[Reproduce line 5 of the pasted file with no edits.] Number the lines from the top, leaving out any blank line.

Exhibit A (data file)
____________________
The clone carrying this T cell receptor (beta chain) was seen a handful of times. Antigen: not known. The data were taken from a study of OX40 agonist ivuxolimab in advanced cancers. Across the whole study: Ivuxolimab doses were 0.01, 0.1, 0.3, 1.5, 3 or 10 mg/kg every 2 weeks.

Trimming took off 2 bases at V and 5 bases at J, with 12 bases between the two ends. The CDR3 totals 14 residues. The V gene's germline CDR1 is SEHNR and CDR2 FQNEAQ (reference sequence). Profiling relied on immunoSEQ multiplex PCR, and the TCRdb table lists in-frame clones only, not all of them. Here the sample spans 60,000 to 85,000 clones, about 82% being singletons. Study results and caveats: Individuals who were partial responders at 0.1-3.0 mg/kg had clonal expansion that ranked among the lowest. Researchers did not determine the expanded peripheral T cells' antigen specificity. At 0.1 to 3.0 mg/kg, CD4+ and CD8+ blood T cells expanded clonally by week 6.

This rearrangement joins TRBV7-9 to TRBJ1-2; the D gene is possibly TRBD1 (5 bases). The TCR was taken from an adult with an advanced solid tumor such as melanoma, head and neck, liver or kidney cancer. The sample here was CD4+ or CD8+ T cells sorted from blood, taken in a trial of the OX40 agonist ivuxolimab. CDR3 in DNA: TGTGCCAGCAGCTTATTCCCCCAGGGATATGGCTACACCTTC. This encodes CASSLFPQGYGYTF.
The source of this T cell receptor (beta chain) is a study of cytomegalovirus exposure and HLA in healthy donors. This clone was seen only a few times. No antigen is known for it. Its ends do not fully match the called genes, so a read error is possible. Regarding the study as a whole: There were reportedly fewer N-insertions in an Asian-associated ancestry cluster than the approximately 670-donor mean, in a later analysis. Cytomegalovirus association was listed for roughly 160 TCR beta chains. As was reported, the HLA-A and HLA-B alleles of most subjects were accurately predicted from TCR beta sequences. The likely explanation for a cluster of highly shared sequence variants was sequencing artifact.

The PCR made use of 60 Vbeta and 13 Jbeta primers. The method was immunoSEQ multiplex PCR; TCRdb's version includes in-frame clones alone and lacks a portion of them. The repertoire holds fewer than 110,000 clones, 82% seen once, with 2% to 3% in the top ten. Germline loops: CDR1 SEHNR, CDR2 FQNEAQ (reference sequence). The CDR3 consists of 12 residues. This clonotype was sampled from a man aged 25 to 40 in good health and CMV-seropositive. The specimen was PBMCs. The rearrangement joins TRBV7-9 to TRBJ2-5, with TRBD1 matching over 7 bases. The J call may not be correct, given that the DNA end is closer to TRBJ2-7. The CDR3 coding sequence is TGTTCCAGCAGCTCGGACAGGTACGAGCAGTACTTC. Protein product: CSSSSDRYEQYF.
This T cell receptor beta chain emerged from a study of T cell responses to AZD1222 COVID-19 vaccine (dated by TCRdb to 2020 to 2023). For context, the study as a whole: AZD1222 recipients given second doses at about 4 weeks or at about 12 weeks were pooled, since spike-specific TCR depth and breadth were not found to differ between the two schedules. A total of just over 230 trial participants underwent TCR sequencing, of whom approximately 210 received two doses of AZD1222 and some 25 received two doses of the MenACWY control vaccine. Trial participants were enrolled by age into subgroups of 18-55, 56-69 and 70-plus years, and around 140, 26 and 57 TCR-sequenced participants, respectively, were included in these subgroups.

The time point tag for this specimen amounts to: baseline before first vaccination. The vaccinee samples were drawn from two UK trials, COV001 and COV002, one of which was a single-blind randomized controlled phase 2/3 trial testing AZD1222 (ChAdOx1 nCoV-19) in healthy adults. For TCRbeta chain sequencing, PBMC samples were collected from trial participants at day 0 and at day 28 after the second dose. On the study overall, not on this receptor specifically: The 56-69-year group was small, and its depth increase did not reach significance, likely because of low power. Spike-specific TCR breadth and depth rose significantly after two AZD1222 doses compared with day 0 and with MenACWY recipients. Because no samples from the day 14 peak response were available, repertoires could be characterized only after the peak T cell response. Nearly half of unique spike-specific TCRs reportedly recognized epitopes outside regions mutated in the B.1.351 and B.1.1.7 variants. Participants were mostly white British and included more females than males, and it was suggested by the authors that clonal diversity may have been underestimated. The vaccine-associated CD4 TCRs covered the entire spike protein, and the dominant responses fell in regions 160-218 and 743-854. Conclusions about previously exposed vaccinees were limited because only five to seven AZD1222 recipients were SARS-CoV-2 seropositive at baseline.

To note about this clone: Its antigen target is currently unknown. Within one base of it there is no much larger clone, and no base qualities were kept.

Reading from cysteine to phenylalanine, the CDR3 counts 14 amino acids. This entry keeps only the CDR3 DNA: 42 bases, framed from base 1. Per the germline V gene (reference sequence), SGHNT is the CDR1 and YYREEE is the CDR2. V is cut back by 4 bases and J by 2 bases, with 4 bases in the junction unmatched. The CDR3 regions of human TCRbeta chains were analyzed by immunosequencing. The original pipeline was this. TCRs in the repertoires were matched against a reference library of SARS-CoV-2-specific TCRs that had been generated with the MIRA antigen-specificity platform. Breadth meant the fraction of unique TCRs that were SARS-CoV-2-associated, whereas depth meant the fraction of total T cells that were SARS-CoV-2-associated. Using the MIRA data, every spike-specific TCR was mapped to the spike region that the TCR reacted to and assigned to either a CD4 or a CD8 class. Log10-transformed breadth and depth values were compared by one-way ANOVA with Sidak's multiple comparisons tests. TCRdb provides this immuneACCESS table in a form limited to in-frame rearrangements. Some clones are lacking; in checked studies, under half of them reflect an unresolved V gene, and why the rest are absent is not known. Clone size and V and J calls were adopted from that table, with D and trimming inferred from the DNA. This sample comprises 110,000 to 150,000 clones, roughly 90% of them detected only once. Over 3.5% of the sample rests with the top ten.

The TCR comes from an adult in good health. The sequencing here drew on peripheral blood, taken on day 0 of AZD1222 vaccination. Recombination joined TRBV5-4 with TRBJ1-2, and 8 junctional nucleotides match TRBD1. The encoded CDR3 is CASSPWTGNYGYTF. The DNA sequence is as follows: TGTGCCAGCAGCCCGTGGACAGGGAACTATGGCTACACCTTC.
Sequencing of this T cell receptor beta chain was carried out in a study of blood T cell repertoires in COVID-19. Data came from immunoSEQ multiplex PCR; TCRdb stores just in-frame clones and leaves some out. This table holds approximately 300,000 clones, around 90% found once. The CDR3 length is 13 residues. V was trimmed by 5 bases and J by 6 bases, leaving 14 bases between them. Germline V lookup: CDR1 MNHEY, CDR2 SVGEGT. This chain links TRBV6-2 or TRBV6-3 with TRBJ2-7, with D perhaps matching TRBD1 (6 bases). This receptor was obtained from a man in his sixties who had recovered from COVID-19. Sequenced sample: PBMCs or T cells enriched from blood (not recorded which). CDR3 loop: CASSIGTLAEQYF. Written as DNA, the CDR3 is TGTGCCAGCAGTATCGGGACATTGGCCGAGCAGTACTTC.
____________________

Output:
The PCR made use of 60 Vbeta and 13 Jbeta primers. The method was immunoSEQ multiplex PCR; TCRdb's version includes in-frame clones alone and lacks a portion of them. The repertoire holds fewer than 110,000 clones, 82% seen once, with 2% to 3% in the top ten. Germline loops: CDR1 SEHNR, CDR2 FQNEAQ (reference sequence). The CDR3 consists of 12 residues. This clonotype was sampled from a man aged 25 to 40 in good health and CMV-seropositive. The specimen was PBMCs. The rearrangement joins TRBV7-9 to TRBJ2-5, with TRBD1 matching over 7 bases. The J call may not be correct, given that the DNA end is closer to TRBJ2-7. The CDR3 coding sequence is TGTTCCAGCAGCTCGGACAGGTACGAGCAGTACTTC. Protein product: CSSSSDRYEQYF.